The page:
Many people know that hypertension–high blood pressure–is bad for you. It’s always checked at our doctor’s appointments, and medications for high blood pressure–such as beta blockers, diuretics, and ACE inhibitors–are among the most commonly prescribed medications in the US.
But few people realize that the complications of hypertension go beyond your heart and lungs. And even fewer realize that sleep apnea shares many of the same complications.
Sleep Apnea Contributes to Hypertension
In understanding the overlap in complications between these two conditions, it’s important to know that sleep apnea significantly increases a person’s risk of hypertension. When sleep apnea cuts off your supply of air, the brain senses the oxygen shortage and orders the heart to beat harder to try to supply more oxygen. This increases blood pressure in the short term, and repeated incidences damage the regulatory mechanisms that are supposed to keep blood pressure in check.
As a result, hypertension is one of the most common symptoms of sleep apnea, and many people with hypertension developed it because of their sleep apnea.
Hard on the Heart
As we mentioned, hypertension and sleep apnea are hard on the heart. They can lead to many serious cardiovascular complications. Angina–chest pain–is associated with both hypertension and sleep apnea. As is heart failure. These risks are related to the extra strain put on the heart by working hard in the high-pressure environment.
Hypertension and sleep apnea also increase your risk of stroke. The high pressure can damage delicate blood vessels in the brain, making them more likely to rupture, causing a hemorrhagic stroke. And the blood pressure can dislodge plaque in the arteries, which then travels to the brain and blocks blood vessels, causing an ischemic stroke.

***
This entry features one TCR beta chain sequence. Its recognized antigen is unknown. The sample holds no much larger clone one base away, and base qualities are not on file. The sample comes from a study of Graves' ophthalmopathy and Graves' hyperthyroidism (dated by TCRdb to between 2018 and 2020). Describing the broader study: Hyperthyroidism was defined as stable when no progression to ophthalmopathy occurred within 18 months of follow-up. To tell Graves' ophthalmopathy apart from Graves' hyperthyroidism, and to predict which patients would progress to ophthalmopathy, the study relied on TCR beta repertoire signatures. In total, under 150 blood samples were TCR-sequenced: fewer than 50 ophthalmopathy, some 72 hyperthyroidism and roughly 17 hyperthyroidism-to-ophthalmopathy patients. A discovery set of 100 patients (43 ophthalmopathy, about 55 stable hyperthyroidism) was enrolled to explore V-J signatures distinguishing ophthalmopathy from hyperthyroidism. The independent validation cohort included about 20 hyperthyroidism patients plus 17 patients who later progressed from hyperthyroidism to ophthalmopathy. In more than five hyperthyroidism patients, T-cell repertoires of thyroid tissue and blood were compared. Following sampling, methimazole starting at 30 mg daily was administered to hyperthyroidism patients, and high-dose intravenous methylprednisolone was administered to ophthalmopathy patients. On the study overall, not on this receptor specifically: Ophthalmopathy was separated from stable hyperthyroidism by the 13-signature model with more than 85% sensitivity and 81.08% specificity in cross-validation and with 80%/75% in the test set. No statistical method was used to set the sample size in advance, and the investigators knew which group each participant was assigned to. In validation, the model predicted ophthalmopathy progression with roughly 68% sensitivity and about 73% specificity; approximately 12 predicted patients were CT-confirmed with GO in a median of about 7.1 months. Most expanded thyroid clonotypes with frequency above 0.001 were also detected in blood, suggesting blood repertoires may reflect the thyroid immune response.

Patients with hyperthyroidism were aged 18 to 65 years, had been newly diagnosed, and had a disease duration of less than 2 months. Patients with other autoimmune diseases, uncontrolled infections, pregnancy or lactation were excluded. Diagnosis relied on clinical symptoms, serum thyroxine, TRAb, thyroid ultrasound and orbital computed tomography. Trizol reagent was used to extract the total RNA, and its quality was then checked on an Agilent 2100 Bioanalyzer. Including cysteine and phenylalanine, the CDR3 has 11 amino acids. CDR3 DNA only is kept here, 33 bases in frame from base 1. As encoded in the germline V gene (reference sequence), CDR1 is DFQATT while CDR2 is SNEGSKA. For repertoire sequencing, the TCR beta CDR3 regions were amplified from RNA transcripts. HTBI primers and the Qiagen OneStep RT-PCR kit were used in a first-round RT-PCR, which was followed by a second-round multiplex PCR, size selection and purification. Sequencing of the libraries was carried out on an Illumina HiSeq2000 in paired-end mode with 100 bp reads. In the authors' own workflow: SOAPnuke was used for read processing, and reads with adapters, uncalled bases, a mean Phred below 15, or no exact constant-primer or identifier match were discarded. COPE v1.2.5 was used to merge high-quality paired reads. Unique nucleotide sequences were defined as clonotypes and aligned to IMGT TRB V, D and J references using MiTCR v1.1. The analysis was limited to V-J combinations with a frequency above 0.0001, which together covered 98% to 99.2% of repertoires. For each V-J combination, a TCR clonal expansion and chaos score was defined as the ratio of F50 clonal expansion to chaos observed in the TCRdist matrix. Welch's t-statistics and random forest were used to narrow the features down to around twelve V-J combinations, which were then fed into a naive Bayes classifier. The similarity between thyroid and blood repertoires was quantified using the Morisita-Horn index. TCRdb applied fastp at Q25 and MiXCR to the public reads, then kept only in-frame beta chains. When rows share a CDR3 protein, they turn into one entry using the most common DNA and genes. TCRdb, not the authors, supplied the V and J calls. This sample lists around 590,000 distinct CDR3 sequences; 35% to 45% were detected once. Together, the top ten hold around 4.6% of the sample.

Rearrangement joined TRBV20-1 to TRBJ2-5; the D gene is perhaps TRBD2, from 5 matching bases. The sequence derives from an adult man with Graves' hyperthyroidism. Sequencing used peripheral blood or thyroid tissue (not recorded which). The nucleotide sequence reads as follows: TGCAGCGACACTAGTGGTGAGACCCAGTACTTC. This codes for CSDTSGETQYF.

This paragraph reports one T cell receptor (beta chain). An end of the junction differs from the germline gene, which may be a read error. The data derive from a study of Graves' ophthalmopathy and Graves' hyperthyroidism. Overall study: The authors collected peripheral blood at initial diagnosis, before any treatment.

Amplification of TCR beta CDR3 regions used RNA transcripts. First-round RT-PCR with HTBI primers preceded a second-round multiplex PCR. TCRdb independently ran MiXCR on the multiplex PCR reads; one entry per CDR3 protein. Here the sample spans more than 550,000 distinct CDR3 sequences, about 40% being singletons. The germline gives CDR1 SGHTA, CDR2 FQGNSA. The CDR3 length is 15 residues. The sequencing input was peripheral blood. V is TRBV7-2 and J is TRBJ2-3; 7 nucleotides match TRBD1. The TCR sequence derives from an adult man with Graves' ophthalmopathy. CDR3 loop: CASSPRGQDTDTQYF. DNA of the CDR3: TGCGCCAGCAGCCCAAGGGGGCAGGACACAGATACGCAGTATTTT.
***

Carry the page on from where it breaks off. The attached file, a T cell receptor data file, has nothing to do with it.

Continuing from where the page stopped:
Red Blood, Blue Mood
High blood pressure and sleep apnea can also contribute to an increased risk of depression. With hypertension, this is typically a side effect of medications. With sleep apnea, it’s mostly related to the poor rest for people with the condition. Having your sleep interrupted hundreds of times a night doesn’t make for a restful, rejuvenative night.
You’ll Never See It Coming
Hypertension has long been noted for its link to vision loss. It’s been linked to two of the most frightening causes of vision loss: glaucoma and retinopathy. Glaucoma occurs most often when high pressure in the eye fluid leads to damage to the optic nerve. With this condition, vision loss can be sudden and irreparable.
Retinopathy occurs when the pressure in the blood vessels supplying the retina (which captures light and changes it into brain signals) damages the retina itself.
Low Desire and Low Performance
Hypertension can lead to significant sexual dysfunction. It can damage a man’s ability to get and maintain an erection. It can also reduce libido for both men and women, hampering sexual function still further.
And while we’re in the area, it’s important to note that high blood pressure can also damage your kidneys. The delicate filtering mechanisms in the kidney can be damaged by the elevated blood pressure.
You Won’t Have a Bone to Pick
Even your bones will be impacted by high blood pressure. High blood pressure can cause your body to eliminate more calcium, which can lead to low-density and weakened bones.
The Next Steps for Health
If you are facing these risks of hypertension and sleep apnea, you may seek to get your high blood pressure treated. But in many cases, you can’t treat hypertension until you treat your sleep apnea. If you have hypertension and symptoms of sleep apnea, such as daytime sleepiness and morning headaches, you should talk to your doctor or a sleep dentist about your condition.
In the San Jose area, please call (408) 354-5600 today for an appointment at Top Down Dental In Los Gatos.